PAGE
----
If you can read this book and it does not lead you to repentance, then you have not actually read it.
Tullian from the outset is transparently honest. He begins his book by drawing the reader into his own story when in 2009 he recalls, “Never had I experienced anything so tough.” Throughout the book he gradually unpacks more and more of the difficulty during that year. It was during this time of immense difficulty that Tullian found solace and soul relief in the pages of Colossians. God spoke through Paul’s words and reminded Tullian of his new identity he has in Christ. In effect, he rediscovered the gospel. And that is, boiled down, the whole point of his book: a call to rediscover the gospel.
The book is structured around the equation Jesus + Nothing = Everything. Armed with a pastor’s heart, a theologians mind, and deeply rooted in Scripture, Tullian unpacks each segment of the equation and shows how we, in actuality, disbelieve the gospel. He starts with moving from the end of the equation to the beginning and then moves from the beginning to the end, explaining every detail and exalting Christ through it all.
There has been some debate over the central assertion in this book. Tullian makes the case that sanctification is the daily returning back to the reality of our justification. The reason we do not progress in Christian growth is because we have forgotten that we are justified. All too often what is caught and taught is that we are brought into eternal life by grace but then we remain and grow by our own effort and grit. So, subtly the verse is changed “for it is by grace you have been saved and you are sanctified as a result of works.” Therefore Tullian pleads for the Christian to ground all progression first upon our identity.
Tullian sees that the enemy to Christian growth is legalism because it diminishes what Christ has already accomplished.
But when it comes to our sanctification, suddenly we become legalists…We get the Christian life all backwards. It subtly becomes all about us and what we do (which leads to slavery) instead of being all about Jesus and what’s he’s done (which leads to freedom). (98)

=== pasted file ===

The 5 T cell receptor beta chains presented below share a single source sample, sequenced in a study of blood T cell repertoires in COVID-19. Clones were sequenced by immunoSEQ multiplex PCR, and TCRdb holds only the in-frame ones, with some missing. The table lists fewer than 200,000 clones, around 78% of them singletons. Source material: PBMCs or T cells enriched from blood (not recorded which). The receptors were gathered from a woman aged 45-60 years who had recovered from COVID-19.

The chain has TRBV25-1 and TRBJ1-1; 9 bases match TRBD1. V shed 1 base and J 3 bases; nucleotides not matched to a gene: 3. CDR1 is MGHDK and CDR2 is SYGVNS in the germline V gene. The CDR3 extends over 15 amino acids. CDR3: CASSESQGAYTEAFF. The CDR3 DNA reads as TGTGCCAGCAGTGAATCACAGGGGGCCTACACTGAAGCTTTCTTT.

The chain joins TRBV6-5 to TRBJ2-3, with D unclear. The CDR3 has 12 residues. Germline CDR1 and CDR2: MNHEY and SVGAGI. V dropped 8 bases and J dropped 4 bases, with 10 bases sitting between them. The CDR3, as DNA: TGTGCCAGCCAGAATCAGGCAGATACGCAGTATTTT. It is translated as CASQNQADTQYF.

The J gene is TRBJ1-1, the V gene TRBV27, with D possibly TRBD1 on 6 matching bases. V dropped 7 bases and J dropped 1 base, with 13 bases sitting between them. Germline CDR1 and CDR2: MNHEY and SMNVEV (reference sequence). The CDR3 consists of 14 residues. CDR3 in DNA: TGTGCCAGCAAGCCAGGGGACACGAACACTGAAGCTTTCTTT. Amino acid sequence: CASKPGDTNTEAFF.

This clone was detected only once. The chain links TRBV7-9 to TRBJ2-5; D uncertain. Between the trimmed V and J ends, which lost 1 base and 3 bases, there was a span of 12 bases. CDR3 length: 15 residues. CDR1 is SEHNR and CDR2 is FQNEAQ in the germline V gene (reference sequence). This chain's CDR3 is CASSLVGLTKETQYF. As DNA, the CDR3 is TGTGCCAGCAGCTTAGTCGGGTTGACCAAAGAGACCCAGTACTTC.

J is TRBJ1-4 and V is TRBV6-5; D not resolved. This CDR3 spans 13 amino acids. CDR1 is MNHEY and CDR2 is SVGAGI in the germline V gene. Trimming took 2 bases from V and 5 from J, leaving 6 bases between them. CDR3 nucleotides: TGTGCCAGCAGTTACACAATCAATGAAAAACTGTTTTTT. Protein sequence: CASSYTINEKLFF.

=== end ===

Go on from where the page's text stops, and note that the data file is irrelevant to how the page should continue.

So the hard work of the Christian life is the daily remembering and revisiting back to the reality of our justification. This is much more than simple mental assent but whole soul believing belief. This work is difficult.
Some have criticized, in many reviews, that Tullian allows the imperatives in Scripture to slide and by speaking too much of the indicatives. However, this is not the case. Because Tullian detests legalism (just acting because of the law) he deeply values the imperatives. BUT in order for the imperatives to be properly understood and applied we must marinate in the indicatives, the statement or assertion acting as the backdrop for the imperative. In short: Tullian does not make light of the work we are called to do. Instead he shows that the hard work is daily believing in the indicatives (who God has declared us to be/our foundational identity) and out of that will necessarily flow conformity to Christ. (For an example, see Colossians 3:1. Paul grounds the following imperatives on the indicative of “those who are in Christ.”)
I was quite pleased that Tullian devoted some time to the believer’s union with Christ. He rightly observed that we receive ALL of our benefits because we are united to Christ. We have been taken up in Christ and as a result receive everything Christ received. However, and herein lies my only criticism, I would rather say that the hard work of the Christian is to daily remember our union rather than our justification alone. I simply see our union with Christ to be more foundational than our justification as it is our union that precedes our justification.
Im sum: Tullian’s book is a necessary reminder and call for the church to recalibrate its teaching, preaching, and daily life to focus on the indicatives rather than on the law. It is well written and with each page the believer is presented with gospel truth that gives life and truly makes much of Jesus. Upon finishing I was confronted with many of the ways I allow idols dictate my identity rather than letting Jesus tell me who I am in Him. The Spirit used this book to lead me to repentance and faith to re-cement and further forge the gospel of Jesus Christ in me.
I conclude how I began: If you can read this book and it does not lead you to repentance, then you have not actually read it.
(To listen to his sermon on Jesus Plus Nothing Equals Everything visit the Village Church website here.)
Have you read it? What did you think?
UPDATE: I tweeted at Tullian and he responded with “It was really good, Chris. Thanks. On union, this is what I say in the book: “While justification is not the only thing, it is the first thing–the judicial ground of our union with Christ and all of the renewing benefits that yields.” I hope that makes sense. Peace!”